Type 2 diabetes remission can be achieved by following a low-carb diet, evidence reveals

By Editor
27th January 2023
Low carb, Research Type 2 diabetes

New research has reported that people living with type 2 diabetes can put their condition into remission by following a low-carbohydrate diet.

A team of recognised academics have found that a low-carb diet helped people living with type 2 diabetes achieve major weight loss and improve their health outcomes.

Since 2013, Dr David Unwin from Norwood Surgery in Southport has encouraged his patients to adopt a low-carb lifestyle by launching a programme dedicated to the subject.

As part of the programme, advice on a lower carbohydrate diet and weight loss was offered routinely to people with type 2 diabetes between 2013 and 2021, in a suburban practice with nearly 10,000 patients.

Conventional ‘one-to-one’ GP consultations were used, supplemented by group consultations and personal phone calls as necessary.

Those interested in participating were computer coded for ongoing audit to compare ‘baseline’ with ‘latest follow-up’ for relevant parameters.

According to the results, the cohort who chose the low-carbohydrate approach equalled 39 per cent of the practice type 2 diabetes register. Overall, remission was achieved in 51 per cent of the cohort, the study has reported.

The findings state: “After an average of 33 months median (IQR) weight fell from 97 (84–109) to 86 (76–99) kg, giving a mean (SD) weight loss of −10 (8.9)kg.

“Median (IQR) HbA1c fell from 63 (54–80) to 46 (42–53) mmol/mol. Remission of diabetes was achieved in 77 per cent with T2D duration less than 1 year, falling to 20 per cent for duration greater than 15 years.”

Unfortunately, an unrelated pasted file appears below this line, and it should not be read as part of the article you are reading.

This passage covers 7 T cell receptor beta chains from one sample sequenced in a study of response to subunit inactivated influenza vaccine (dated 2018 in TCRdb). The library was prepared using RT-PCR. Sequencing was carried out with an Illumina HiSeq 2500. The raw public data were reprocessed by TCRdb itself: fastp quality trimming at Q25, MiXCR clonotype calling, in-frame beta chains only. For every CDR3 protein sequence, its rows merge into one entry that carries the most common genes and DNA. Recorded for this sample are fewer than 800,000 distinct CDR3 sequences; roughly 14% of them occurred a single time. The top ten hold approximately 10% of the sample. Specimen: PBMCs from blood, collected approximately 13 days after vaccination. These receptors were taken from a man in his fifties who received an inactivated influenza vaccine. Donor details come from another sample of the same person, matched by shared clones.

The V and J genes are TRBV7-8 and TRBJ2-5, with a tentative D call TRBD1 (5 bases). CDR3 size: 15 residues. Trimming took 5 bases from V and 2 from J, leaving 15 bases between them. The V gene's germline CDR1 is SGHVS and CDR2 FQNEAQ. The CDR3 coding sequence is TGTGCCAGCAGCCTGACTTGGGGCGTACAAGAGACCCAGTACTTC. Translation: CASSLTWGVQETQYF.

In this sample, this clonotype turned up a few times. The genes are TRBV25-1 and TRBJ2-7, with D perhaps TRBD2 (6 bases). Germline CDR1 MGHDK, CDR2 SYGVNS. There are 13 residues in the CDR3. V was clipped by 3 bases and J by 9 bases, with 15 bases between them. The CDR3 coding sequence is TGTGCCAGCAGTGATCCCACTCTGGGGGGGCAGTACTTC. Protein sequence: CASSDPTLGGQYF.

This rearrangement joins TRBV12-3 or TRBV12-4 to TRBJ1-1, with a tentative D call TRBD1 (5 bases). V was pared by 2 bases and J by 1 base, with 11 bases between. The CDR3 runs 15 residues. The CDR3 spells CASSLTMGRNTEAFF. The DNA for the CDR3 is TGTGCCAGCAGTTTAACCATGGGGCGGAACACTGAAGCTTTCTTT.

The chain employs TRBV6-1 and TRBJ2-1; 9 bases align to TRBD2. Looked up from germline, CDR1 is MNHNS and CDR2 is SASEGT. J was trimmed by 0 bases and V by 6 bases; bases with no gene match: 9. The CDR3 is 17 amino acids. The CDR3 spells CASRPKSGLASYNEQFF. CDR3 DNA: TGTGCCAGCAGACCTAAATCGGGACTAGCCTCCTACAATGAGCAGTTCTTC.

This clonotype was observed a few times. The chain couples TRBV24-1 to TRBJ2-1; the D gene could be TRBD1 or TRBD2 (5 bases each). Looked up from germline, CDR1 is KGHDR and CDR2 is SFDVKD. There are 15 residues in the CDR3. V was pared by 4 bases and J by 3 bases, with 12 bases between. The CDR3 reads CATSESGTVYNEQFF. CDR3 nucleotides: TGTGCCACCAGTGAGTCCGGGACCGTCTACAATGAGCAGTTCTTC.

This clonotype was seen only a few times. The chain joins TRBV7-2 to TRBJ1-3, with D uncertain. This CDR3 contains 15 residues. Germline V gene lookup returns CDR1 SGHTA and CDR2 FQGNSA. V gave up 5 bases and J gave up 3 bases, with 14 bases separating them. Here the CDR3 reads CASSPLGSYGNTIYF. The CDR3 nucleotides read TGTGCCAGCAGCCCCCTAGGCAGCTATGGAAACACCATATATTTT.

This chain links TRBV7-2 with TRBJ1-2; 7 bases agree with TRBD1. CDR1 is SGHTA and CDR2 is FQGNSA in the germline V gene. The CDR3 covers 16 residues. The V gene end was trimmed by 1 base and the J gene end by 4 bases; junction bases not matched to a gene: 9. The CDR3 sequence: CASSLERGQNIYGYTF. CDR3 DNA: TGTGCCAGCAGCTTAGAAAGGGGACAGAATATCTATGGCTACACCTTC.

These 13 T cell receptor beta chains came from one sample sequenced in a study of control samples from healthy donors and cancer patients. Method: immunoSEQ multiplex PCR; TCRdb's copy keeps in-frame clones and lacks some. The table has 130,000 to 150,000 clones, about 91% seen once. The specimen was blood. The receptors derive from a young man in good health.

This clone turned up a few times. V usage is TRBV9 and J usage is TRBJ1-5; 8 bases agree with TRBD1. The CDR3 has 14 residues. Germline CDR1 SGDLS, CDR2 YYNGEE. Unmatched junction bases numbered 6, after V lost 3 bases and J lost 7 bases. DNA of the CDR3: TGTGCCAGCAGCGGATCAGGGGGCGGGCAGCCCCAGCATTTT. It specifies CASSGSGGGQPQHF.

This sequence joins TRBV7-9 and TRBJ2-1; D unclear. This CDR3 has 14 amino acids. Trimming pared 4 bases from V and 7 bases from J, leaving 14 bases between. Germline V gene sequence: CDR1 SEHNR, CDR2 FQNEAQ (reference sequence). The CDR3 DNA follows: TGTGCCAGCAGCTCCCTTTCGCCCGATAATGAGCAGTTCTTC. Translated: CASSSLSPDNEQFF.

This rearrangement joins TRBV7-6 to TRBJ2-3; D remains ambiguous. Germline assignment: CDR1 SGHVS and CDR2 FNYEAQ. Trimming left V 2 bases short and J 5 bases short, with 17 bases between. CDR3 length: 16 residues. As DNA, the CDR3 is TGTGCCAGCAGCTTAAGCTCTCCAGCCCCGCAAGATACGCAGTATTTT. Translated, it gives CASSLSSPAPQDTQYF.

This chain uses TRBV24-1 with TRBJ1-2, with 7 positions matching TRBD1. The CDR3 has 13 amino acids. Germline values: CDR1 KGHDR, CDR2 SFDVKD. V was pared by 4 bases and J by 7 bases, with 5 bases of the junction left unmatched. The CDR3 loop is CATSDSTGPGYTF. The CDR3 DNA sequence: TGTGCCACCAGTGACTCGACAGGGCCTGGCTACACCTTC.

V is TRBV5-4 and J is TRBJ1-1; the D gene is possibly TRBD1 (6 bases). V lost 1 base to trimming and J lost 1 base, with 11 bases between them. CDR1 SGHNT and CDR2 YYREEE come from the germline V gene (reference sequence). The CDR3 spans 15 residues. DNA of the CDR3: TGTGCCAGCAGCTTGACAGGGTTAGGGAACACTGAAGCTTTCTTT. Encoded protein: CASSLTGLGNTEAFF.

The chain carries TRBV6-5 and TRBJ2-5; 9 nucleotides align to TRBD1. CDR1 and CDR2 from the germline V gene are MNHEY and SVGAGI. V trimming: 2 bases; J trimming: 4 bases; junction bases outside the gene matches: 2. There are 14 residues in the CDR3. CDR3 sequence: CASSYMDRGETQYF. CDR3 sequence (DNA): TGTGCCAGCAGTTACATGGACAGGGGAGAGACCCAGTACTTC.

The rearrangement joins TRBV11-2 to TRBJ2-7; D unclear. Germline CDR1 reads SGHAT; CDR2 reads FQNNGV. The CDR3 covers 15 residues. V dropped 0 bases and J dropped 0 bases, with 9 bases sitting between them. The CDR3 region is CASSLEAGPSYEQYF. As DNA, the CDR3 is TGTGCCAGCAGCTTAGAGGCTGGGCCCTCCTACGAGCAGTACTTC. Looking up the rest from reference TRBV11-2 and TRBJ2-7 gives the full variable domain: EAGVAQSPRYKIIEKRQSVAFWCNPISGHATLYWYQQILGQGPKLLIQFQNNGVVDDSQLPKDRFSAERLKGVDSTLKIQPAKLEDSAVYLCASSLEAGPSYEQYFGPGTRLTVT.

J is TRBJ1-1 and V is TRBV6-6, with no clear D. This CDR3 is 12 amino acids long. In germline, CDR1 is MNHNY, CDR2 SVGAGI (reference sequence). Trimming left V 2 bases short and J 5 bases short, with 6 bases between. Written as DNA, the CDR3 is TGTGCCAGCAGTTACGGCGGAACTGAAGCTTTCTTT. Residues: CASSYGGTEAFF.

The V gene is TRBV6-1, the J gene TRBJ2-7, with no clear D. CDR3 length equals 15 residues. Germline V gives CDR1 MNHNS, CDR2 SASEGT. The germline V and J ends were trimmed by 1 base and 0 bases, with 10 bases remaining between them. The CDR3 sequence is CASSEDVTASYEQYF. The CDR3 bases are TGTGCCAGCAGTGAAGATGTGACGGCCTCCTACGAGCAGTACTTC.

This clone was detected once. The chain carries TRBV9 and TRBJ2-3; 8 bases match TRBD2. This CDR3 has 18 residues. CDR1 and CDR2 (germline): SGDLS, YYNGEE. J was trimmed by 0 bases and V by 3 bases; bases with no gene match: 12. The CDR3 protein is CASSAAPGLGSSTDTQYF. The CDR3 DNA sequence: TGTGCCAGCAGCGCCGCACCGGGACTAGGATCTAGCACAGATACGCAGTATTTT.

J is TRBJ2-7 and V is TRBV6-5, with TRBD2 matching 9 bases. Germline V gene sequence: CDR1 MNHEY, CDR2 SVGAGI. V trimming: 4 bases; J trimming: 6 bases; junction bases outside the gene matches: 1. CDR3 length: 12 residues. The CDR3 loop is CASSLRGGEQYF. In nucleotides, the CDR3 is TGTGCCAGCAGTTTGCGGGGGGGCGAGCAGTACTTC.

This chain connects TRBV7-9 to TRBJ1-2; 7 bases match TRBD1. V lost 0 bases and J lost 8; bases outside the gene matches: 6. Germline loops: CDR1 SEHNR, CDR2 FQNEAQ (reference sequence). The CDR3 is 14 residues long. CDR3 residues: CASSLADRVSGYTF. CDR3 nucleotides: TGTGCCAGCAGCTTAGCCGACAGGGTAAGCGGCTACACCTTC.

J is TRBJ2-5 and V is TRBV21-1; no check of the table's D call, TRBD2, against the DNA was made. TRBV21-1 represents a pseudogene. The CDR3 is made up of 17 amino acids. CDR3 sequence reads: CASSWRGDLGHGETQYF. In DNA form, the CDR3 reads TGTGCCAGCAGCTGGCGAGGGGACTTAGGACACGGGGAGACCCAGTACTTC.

The authors added: “Mean LDL cholesterol decreased by 0.5 mmol/L, mean triglyceride by 0.9 mmol/L and mean systolic blood pressure by 12 mm Hg.

“There were major prescribing savings; average Norwood surgery spend was £4.94 per person per year on drugs for diabetes compared with £11.30 for local practices. In the year ending January 2022, Norwood surgery spent £68,353 per year less than the area average.”

Ann Geoghegan, 70, had type 2 diabetes for 10 years and struggled to manage her blood glucose levels while she lived with the condition.

She said: “My vision was also becoming blurry, which was worrying, but I didn’t think things would ever change.”

Dr David Unwin said: “Losing weight by adopting a low-carb regimen can not only improve your diabetes control but also your life expectancy.

“This study shows there is great hope for nearly everyone with type 2 diabetes, whether they have been more recently diagnosed or, like Ann, have long-term diabetes.”

He added: “Patients I treat with a low-carb diet are amazed not to feel hungry. But if you eat 500 calories of ice cream, you’ll still feel hungry afterwards. However, if you eat the same calorie value of steak and broccoli, you won’t feel hungry because they’re higher in nutrients that fill you up.”

Fellow academic Professor Roy Taylor was one of the first researchers around the globe to identify that losing weight can reverse type 2 diabetes.

He champions the soup and shake programme, which is soon to be available through the NHS for all people living with the condition.

Professor Taylor said: “Mine and Dr Unwin’s approaches is that they share the principle of emphasising the importance of shedding excess weight — and that this is what makes the difference for people’s health.”

Click here to read the entire study.

Comments (3)

  1. Matthew Kiln says:

    We have known and observed lowering carbohydrate diets will allow some if not many Type 2 diabetics to go into remission for all the last 35 years i was a GP, diabetic patient and charity trustee in this area, It is hardly a surprise, but i am so glad now that academics have realized this as well.

  2. Patricia Williams says:

    While Professor |Taylor looked for similarities to boost his own programme, in fact there are several differences. Cutting calories drastically also cuts carbohydrates, so it introduces a confounding factor. Those of us on a low carbohydrate diet don’t feel hungry and can maintain it for years.
    And cutting carbs is possible for the roughly 10% of type 2 who are not overweight at diagnosis when cutting other nutrients and calories would not be helpful.

  3. Emma Clayton says:

    I wonder whether this is a consequence of therapeutic nutrition programmes!